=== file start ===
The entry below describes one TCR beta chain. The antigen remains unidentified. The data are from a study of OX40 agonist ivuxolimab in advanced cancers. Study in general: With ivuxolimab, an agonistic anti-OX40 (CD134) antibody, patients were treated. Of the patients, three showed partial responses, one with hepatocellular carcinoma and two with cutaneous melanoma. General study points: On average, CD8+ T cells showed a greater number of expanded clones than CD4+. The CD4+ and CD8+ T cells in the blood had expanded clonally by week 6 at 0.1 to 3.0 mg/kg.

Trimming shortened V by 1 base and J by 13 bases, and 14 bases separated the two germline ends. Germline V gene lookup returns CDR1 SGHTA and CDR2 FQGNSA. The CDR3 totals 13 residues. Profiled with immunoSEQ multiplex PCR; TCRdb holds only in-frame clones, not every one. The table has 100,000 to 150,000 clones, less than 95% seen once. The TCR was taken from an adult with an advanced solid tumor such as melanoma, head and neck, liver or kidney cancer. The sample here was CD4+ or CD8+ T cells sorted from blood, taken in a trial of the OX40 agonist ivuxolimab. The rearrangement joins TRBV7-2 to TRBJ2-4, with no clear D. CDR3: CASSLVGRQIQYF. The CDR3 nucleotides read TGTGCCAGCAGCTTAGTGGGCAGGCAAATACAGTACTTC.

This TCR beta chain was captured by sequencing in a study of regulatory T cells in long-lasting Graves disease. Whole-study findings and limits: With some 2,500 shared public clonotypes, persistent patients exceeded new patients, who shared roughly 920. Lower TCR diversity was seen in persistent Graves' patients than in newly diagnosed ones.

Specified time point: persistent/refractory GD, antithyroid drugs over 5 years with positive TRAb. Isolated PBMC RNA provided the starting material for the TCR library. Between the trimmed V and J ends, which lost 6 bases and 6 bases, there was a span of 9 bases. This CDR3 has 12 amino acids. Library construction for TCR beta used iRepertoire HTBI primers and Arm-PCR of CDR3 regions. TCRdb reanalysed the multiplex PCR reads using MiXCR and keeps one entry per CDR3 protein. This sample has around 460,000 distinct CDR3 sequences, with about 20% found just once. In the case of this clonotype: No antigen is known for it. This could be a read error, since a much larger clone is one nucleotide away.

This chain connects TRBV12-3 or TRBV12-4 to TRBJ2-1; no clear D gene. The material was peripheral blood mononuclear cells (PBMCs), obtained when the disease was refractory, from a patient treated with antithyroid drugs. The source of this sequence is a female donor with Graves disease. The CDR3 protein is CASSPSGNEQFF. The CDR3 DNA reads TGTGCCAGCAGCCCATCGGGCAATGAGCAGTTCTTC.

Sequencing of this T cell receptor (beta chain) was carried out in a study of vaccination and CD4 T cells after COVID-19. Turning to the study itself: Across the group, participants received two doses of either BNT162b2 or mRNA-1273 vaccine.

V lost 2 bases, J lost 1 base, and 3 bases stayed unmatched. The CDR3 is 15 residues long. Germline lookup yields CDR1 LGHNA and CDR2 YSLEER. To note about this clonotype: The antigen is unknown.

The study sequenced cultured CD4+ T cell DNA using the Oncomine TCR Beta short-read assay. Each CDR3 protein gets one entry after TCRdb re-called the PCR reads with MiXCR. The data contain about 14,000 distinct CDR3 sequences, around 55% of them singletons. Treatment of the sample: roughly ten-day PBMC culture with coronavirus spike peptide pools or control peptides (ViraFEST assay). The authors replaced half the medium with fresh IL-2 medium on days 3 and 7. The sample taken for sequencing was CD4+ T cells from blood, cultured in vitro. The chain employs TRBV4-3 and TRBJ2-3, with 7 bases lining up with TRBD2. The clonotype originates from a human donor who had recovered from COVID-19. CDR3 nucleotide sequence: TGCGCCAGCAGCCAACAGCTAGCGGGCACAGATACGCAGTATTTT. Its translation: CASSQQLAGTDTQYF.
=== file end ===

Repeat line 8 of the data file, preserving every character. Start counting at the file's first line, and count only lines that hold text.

The study sequenced cultured CD4+ T cell DNA using the Oncomine TCR Beta short-read assay. Each CDR3 protein gets one entry after TCRdb re-called the PCR reads with MiXCR. The data contain about 14,000 distinct CDR3 sequences, around 55% of them singletons. Treatment of the sample: roughly ten-day PBMC culture with coronavirus spike peptide pools or control peptides (ViraFEST assay). The authors replaced half the medium with fresh IL-2 medium on days 3 and 7. The sample taken for sequencing was CD4+ T cells from blood, cultured in vitro. The chain employs TRBV4-3 and TRBJ2-3, with 7 bases lining up with TRBD2. The clonotype originates from a human donor who had recovered from COVID-19. CDR3 nucleotide sequence: TGCGCCAGCAGCCAACAGCTAGCGGGCACAGATACGCAGTATTTT. Its translation: CASSQQLAGTDTQYF.